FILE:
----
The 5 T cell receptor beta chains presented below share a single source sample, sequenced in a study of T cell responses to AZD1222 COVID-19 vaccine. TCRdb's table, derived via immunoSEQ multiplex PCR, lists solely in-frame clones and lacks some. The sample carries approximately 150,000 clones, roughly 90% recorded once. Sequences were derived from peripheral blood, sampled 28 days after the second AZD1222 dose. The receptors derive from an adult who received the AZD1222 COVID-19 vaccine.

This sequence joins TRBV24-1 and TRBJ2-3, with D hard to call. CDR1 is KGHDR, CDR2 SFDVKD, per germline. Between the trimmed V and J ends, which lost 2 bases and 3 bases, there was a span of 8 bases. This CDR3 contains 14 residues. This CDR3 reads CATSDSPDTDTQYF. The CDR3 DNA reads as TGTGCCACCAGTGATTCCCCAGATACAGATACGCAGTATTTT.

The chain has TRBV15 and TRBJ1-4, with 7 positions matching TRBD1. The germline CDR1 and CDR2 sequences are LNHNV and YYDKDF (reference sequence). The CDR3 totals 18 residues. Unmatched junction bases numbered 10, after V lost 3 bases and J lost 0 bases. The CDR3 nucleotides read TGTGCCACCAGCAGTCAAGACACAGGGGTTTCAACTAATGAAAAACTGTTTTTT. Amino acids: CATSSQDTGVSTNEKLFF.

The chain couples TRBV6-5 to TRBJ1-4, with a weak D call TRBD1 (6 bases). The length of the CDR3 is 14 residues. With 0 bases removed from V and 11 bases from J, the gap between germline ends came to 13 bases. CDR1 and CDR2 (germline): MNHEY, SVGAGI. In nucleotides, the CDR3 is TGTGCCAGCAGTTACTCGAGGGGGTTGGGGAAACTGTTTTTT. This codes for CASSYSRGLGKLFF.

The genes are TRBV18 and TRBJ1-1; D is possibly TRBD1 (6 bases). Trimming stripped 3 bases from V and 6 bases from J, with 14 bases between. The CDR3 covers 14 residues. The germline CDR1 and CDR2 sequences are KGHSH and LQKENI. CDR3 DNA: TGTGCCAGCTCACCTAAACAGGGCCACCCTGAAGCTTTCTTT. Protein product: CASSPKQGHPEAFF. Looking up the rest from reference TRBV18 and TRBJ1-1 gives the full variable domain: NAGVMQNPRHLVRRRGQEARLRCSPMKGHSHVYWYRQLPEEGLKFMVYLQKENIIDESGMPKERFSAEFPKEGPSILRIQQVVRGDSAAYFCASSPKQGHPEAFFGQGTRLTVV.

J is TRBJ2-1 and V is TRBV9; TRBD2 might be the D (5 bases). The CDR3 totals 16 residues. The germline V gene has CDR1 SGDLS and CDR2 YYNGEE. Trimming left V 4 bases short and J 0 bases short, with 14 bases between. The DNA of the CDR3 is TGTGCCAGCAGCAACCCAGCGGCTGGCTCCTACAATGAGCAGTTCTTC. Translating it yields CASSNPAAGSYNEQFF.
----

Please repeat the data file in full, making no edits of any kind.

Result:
The 5 T cell receptor beta chains presented below share a single source sample, sequenced in a study of T cell responses to AZD1222 COVID-19 vaccine. TCRdb's table, derived via immunoSEQ multiplex PCR, lists solely in-frame clones and lacks some. The sample carries approximately 150,000 clones, roughly 90% recorded once. Sequences were derived from peripheral blood, sampled 28 days after the second AZD1222 dose. The receptors derive from an adult who received the AZD1222 COVID-19 vaccine.

This sequence joins TRBV24-1 and TRBJ2-3, with D hard to call. CDR1 is KGHDR, CDR2 SFDVKD, per germline. Between the trimmed V and J ends, which lost 2 bases and 3 bases, there was a span of 8 bases. This CDR3 contains 14 residues. This CDR3 reads CATSDSPDTDTQYF. The CDR3 DNA reads as TGTGCCACCAGTGATTCCCCAGATACAGATACGCAGTATTTT.

The chain has TRBV15 and TRBJ1-4, with 7 positions matching TRBD1. The germline CDR1 and CDR2 sequences are LNHNV and YYDKDF (reference sequence). The CDR3 totals 18 residues. Unmatched junction bases numbered 10, after V lost 3 bases and J lost 0 bases. The CDR3 nucleotides read TGTGCCACCAGCAGTCAAGACACAGGGGTTTCAACTAATGAAAAACTGTTTTTT. Amino acids: CATSSQDTGVSTNEKLFF.

The chain couples TRBV6-5 to TRBJ1-4, with a weak D call TRBD1 (6 bases). The length of the CDR3 is 14 residues. With 0 bases removed from V and 11 bases from J, the gap between germline ends came to 13 bases. CDR1 and CDR2 (germline): MNHEY, SVGAGI. In nucleotides, the CDR3 is TGTGCCAGCAGTTACTCGAGGGGGTTGGGGAAACTGTTTTTT. This codes for CASSYSRGLGKLFF.

The genes are TRBV18 and TRBJ1-1; D is possibly TRBD1 (6 bases). Trimming stripped 3 bases from V and 6 bases from J, with 14 bases between. The CDR3 covers 14 residues. The germline CDR1 and CDR2 sequences are KGHSH and LQKENI. CDR3 DNA: TGTGCCAGCTCACCTAAACAGGGCCACCCTGAAGCTTTCTTT. Protein product: CASSPKQGHPEAFF. Looking up the rest from reference TRBV18 and TRBJ1-1 gives the full variable domain: NAGVMQNPRHLVRRRGQEARLRCSPMKGHSHVYWYRQLPEEGLKFMVYLQKENIIDESGMPKERFSAEFPKEGPSILRIQQVVRGDSAAYFCASSPKQGHPEAFFGQGTRLTVV.

J is TRBJ2-1 and V is TRBV9; TRBD2 might be the D (5 bases). The CDR3 totals 16 residues. The germline V gene has CDR1 SGDLS and CDR2 YYNGEE. Trimming left V 4 bases short and J 0 bases short, with 14 bases between. The DNA of the CDR3 is TGTGCCAGCAGCAACCCAGCGGCTGGCTCCTACAATGAGCAGTTCTTC. Translating it yields CASSNPAAGSYNEQFF.